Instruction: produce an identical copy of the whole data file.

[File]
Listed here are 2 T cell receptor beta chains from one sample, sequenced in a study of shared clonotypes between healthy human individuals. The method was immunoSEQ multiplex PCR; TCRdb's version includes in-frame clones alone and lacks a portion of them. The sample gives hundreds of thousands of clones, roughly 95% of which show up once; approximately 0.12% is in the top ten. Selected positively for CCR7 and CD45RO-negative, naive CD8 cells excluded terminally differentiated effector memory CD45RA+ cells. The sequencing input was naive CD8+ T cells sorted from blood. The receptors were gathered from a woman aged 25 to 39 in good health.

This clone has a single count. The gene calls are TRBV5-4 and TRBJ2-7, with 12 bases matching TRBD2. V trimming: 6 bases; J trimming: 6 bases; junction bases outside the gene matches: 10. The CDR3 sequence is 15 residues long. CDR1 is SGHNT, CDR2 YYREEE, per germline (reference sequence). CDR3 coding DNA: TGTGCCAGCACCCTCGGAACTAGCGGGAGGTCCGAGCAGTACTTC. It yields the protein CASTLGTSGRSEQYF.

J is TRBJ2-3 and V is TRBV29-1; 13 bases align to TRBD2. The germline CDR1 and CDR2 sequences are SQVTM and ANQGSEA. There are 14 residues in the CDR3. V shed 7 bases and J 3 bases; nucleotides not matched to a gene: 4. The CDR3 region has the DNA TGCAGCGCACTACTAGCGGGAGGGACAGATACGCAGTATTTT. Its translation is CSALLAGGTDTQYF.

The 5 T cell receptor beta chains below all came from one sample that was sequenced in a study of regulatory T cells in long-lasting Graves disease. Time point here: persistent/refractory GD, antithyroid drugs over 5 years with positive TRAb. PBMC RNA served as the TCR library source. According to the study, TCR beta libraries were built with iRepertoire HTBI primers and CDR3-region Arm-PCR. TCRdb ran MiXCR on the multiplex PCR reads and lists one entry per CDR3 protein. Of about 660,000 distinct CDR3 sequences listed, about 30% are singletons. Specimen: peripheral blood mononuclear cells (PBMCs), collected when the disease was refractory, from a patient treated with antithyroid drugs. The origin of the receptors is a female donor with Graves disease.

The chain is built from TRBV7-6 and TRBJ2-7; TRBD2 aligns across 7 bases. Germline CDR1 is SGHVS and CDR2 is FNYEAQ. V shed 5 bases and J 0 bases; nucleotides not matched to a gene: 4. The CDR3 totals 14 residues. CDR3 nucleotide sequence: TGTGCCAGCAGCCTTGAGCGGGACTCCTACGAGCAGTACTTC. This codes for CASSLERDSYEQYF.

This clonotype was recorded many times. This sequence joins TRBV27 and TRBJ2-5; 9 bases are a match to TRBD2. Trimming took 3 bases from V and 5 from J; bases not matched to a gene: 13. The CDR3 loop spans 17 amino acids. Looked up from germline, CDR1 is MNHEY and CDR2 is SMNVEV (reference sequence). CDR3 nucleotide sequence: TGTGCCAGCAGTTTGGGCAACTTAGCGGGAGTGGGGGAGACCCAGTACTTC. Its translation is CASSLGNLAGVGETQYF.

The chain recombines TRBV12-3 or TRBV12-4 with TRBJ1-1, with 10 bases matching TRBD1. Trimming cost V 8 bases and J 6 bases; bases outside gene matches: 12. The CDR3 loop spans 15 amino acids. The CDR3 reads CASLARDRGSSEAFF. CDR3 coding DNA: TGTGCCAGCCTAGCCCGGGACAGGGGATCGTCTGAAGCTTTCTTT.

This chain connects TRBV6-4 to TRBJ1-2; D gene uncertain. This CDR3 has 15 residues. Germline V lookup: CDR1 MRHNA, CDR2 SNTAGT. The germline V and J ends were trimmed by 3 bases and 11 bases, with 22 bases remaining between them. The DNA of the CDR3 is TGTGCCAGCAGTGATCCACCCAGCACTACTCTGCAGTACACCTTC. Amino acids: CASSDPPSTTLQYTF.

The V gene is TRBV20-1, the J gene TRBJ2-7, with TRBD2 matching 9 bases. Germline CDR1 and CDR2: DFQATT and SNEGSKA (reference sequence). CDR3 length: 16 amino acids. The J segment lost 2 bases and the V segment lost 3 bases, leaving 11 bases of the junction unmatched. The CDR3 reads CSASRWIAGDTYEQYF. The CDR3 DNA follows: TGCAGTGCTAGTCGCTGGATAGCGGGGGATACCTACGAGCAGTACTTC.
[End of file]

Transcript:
Listed here are 2 T cell receptor beta chains from one sample, sequenced in a study of shared clonotypes between healthy human individuals. The method was immunoSEQ multiplex PCR; TCRdb's version includes in-frame clones alone and lacks a portion of them. The sample gives hundreds of thousands of clones, roughly 95% of which show up once; approximately 0.12% is in the top ten. Selected positively for CCR7 and CD45RO-negative, naive CD8 cells excluded terminally differentiated effector memory CD45RA+ cells. The sequencing input was naive CD8+ T cells sorted from blood. The receptors were gathered from a woman aged 25 to 39 in good health.

This clone has a single count. The gene calls are TRBV5-4 and TRBJ2-7, with 12 bases matching TRBD2. V trimming: 6 bases; J trimming: 6 bases; junction bases outside the gene matches: 10. The CDR3 sequence is 15 residues long. CDR1 is SGHNT, CDR2 YYREEE, per germline (reference sequence). CDR3 coding DNA: TGTGCCAGCACCCTCGGAACTAGCGGGAGGTCCGAGCAGTACTTC. It yields the protein CASTLGTSGRSEQYF.

J is TRBJ2-3 and V is TRBV29-1; 13 bases align to TRBD2. The germline CDR1 and CDR2 sequences are SQVTM and ANQGSEA. There are 14 residues in the CDR3. V shed 7 bases and J 3 bases; nucleotides not matched to a gene: 4. The CDR3 region has the DNA TGCAGCGCACTACTAGCGGGAGGGACAGATACGCAGTATTTT. Its translation is CSALLAGGTDTQYF.

The 5 T cell receptor beta chains below all came from one sample that was sequenced in a study of regulatory T cells in long-lasting Graves disease. Time point here: persistent/refractory GD, antithyroid drugs over 5 years with positive TRAb. PBMC RNA served as the TCR library source. According to the study, TCR beta libraries were built with iRepertoire HTBI primers and CDR3-region Arm-PCR. TCRdb ran MiXCR on the multiplex PCR reads and lists one entry per CDR3 protein. Of about 660,000 distinct CDR3 sequences listed, about 30% are singletons. Specimen: peripheral blood mononuclear cells (PBMCs), collected when the disease was refractory, from a patient treated with antithyroid drugs. The origin of the receptors is a female donor with Graves disease.

The chain is built from TRBV7-6 and TRBJ2-7; TRBD2 aligns across 7 bases. Germline CDR1 is SGHVS and CDR2 is FNYEAQ. V shed 5 bases and J 0 bases; nucleotides not matched to a gene: 4. The CDR3 totals 14 residues. CDR3 nucleotide sequence: TGTGCCAGCAGCCTTGAGCGGGACTCCTACGAGCAGTACTTC. This codes for CASSLERDSYEQYF.

This clonotype was recorded many times. This sequence joins TRBV27 and TRBJ2-5; 9 bases are a match to TRBD2. Trimming took 3 bases from V and 5 from J; bases not matched to a gene: 13. The CDR3 loop spans 17 amino acids. Looked up from germline, CDR1 is MNHEY and CDR2 is SMNVEV (reference sequence). CDR3 nucleotide sequence: TGTGCCAGCAGTTTGGGCAACTTAGCGGGAGTGGGGGAGACCCAGTACTTC. Its translation is CASSLGNLAGVGETQYF.

The chain recombines TRBV12-3 or TRBV12-4 with TRBJ1-1, with 10 bases matching TRBD1. Trimming cost V 8 bases and J 6 bases; bases outside gene matches: 12. The CDR3 loop spans 15 amino acids. The CDR3 reads CASLARDRGSSEAFF. CDR3 coding DNA: TGTGCCAGCCTAGCCCGGGACAGGGGATCGTCTGAAGCTTTCTTT.

This chain connects TRBV6-4 to TRBJ1-2; D gene uncertain. This CDR3 has 15 residues. Germline V lookup: CDR1 MRHNA, CDR2 SNTAGT. The germline V and J ends were trimmed by 3 bases and 11 bases, with 22 bases remaining between them. The DNA of the CDR3 is TGTGCCAGCAGTGATCCACCCAGCACTACTCTGCAGTACACCTTC. Amino acids: CASSDPPSTTLQYTF.

The V gene is TRBV20-1, the J gene TRBJ2-7, with TRBD2 matching 9 bases. Germline CDR1 and CDR2: DFQATT and SNEGSKA (reference sequence). CDR3 length: 16 amino acids. The J segment lost 2 bases and the V segment lost 3 bases, leaving 11 bases of the junction unmatched. The CDR3 reads CSASRWIAGDTYEQYF. The CDR3 DNA follows: TGCAGTGCTAGTCGCTGGATAGCGGGGGATACCTACGAGCAGTACTTC.